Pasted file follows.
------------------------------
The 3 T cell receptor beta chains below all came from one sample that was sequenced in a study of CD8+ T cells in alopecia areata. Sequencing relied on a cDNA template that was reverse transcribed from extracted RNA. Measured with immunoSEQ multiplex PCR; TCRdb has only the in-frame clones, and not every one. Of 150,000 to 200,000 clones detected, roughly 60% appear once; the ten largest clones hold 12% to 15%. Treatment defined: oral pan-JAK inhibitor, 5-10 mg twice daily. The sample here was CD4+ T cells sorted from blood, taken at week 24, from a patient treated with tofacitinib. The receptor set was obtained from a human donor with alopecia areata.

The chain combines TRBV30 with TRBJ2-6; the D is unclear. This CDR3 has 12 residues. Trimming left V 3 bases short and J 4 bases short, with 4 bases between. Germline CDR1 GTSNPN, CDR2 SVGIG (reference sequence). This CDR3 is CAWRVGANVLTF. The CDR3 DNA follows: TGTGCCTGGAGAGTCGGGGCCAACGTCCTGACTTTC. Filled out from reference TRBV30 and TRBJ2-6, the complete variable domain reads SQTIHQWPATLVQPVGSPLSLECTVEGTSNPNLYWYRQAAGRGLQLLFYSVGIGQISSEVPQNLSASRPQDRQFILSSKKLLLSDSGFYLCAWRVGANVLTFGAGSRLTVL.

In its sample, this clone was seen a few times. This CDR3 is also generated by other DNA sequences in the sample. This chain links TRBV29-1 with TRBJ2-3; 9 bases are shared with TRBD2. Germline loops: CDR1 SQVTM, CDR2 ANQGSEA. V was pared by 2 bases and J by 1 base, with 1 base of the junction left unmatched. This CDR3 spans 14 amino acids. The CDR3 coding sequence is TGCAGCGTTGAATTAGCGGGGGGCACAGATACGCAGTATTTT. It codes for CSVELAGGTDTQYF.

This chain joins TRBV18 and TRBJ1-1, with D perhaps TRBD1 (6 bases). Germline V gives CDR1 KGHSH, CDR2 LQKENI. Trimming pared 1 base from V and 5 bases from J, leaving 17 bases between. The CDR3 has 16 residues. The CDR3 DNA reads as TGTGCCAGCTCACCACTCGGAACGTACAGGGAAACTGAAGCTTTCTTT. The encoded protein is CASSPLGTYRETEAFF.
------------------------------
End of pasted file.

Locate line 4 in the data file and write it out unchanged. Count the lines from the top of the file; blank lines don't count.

This chain joins TRBV18 and TRBJ1-1, with D perhaps TRBD1 (6 bases). Germline V gives CDR1 KGHSH, CDR2 LQKENI. Trimming pared 1 base from V and 5 bases from J, leaving 17 bases between. The CDR3 has 16 residues. The CDR3 DNA reads as TGTGCCAGCTCACCACTCGGAACGTACAGGGAAACTGAAGCTTTCTTT. The encoded protein is CASSPLGTYRETEAFF.